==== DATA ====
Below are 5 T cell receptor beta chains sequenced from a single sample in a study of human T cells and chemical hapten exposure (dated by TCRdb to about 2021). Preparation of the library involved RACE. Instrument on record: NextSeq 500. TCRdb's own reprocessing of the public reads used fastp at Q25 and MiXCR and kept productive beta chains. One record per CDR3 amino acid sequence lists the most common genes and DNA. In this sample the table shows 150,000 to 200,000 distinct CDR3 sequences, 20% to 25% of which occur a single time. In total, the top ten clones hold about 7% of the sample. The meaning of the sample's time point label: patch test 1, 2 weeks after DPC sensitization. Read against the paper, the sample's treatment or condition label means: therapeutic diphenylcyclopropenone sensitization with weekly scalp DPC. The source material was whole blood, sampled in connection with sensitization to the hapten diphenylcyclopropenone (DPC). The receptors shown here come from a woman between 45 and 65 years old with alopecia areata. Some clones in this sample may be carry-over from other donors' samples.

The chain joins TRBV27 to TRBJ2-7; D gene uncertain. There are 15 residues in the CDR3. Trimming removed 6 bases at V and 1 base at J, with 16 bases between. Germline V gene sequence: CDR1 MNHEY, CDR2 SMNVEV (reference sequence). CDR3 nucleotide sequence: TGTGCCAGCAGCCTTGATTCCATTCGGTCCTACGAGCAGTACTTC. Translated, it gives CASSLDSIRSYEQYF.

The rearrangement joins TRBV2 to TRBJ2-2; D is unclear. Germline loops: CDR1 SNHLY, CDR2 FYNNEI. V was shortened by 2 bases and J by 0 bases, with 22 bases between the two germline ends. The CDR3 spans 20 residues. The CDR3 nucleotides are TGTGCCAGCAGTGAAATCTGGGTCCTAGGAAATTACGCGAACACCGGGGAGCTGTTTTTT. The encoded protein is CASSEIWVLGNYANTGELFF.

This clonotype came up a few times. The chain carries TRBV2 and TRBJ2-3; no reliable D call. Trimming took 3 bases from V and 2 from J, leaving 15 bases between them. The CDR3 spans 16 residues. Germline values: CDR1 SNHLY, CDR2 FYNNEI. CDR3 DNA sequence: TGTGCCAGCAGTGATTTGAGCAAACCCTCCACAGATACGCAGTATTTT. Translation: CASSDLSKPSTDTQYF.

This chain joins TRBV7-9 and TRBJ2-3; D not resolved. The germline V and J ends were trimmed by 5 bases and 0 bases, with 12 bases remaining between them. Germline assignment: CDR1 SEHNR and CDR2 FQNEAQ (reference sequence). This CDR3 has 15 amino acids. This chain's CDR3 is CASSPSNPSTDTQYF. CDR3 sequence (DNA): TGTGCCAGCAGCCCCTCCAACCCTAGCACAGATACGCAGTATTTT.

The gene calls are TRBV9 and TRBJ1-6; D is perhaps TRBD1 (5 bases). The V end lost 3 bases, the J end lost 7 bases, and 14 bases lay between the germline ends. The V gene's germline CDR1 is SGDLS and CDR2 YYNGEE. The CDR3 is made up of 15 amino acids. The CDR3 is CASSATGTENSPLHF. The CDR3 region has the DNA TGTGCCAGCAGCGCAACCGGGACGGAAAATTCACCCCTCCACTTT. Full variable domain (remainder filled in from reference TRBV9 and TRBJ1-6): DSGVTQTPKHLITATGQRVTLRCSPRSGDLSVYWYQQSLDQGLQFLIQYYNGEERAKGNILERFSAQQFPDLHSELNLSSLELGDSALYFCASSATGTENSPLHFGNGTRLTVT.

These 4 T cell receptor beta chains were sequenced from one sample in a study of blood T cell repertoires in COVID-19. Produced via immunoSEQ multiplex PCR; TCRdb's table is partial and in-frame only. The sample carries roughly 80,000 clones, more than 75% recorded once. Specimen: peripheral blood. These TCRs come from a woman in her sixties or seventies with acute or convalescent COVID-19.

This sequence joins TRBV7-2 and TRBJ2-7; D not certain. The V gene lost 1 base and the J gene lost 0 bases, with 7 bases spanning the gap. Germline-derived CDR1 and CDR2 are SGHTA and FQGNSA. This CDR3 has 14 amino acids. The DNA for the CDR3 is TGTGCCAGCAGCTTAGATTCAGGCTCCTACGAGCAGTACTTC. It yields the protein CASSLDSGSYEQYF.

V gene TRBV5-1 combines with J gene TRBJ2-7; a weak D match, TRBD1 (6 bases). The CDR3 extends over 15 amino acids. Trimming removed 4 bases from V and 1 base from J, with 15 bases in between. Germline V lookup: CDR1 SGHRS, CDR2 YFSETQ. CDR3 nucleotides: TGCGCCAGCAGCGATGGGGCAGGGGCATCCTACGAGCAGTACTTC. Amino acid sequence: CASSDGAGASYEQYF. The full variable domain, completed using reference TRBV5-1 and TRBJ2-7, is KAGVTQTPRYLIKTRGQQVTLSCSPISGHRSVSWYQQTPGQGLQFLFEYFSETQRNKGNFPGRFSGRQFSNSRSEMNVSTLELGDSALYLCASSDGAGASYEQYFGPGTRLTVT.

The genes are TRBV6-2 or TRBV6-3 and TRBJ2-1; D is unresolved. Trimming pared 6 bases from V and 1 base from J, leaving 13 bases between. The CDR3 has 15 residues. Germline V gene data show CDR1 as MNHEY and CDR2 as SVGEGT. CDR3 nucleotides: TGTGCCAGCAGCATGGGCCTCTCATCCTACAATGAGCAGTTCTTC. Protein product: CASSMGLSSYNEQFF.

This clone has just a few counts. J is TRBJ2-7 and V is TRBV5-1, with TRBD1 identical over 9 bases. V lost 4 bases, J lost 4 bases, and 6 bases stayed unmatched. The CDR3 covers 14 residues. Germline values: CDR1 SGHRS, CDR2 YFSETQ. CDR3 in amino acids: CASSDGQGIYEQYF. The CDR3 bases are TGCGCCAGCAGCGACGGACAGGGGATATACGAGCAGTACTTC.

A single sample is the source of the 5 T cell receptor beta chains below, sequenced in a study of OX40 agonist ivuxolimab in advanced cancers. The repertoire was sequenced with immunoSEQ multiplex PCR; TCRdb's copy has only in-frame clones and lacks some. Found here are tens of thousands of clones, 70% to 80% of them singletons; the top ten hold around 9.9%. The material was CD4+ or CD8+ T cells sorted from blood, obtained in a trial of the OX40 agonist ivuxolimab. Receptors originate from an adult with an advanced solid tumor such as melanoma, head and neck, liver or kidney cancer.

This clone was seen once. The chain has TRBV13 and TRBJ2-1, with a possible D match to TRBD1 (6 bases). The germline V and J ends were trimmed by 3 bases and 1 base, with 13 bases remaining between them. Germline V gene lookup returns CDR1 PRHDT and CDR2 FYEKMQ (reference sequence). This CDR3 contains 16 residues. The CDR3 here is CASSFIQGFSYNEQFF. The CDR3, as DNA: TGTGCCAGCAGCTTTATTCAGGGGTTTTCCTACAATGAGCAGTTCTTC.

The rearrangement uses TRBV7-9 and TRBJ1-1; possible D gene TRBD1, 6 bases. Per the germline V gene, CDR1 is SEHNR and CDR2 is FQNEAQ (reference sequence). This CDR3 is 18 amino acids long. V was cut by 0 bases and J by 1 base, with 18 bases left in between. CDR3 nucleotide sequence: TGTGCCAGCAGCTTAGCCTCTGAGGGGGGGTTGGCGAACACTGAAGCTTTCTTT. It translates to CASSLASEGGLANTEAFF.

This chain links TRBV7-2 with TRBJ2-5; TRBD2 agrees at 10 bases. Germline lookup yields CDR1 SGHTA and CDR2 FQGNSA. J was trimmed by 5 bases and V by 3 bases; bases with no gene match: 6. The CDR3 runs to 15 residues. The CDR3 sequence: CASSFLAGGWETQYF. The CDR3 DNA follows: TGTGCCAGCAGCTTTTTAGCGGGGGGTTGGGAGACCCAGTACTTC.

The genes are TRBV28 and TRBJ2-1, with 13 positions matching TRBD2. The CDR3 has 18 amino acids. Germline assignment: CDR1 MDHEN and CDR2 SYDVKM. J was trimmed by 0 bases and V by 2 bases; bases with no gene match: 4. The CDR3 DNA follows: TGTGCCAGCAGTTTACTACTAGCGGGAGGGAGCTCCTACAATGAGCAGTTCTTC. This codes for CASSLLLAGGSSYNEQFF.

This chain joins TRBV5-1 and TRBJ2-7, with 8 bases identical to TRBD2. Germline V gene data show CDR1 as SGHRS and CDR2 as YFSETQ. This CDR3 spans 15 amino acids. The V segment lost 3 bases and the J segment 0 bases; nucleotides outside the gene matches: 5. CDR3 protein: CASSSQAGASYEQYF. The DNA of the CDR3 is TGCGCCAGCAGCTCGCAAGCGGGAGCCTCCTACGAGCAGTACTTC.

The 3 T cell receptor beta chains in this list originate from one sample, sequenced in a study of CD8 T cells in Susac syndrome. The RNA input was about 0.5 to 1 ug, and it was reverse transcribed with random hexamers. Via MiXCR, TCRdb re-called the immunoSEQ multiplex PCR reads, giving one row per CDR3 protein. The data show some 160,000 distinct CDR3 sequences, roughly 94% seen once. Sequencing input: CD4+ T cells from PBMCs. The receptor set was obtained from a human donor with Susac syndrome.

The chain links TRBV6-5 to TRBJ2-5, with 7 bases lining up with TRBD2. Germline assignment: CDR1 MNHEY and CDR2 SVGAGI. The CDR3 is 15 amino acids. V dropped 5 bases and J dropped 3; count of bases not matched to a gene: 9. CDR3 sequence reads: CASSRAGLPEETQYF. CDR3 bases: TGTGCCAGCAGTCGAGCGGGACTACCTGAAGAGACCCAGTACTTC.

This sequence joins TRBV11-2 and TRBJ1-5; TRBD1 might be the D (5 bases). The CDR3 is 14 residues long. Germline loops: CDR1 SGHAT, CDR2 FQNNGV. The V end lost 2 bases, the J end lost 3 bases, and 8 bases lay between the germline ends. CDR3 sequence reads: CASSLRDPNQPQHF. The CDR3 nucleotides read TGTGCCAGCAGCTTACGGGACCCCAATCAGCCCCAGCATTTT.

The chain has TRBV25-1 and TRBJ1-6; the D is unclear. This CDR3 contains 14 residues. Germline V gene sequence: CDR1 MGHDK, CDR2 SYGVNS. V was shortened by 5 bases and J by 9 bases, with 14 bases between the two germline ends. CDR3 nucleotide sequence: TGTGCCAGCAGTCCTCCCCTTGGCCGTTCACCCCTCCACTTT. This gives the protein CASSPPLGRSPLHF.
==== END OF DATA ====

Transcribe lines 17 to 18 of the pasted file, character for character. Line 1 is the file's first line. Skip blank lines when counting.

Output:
This chain joins TRBV5-1 and TRBJ2-7, with 8 bases identical to TRBD2. Germline V gene data show CDR1 as SGHRS and CDR2 as YFSETQ. This CDR3 spans 15 amino acids. The V segment lost 3 bases and the J segment 0 bases; nucleotides outside the gene matches: 5. CDR3 protein: CASSSQAGASYEQYF. The DNA of the CDR3 is TGCGCCAGCAGCTCGCAAGCGGGAGCCTCCTACGAGCAGTACTTC.

The 3 T cell receptor beta chains in this list originate from one sample, sequenced in a study of CD8 T cells in Susac syndrome. The RNA input was about 0.5 to 1 ug, and it was reverse transcribed with random hexamers. Via MiXCR, TCRdb re-called the immunoSEQ multiplex PCR reads, giving one row per CDR3 protein. The data show some 160,000 distinct CDR3 sequences, roughly 94% seen once. Sequencing input: CD4+ T cells from PBMCs. The receptor set was obtained from a human donor with Susac syndrome.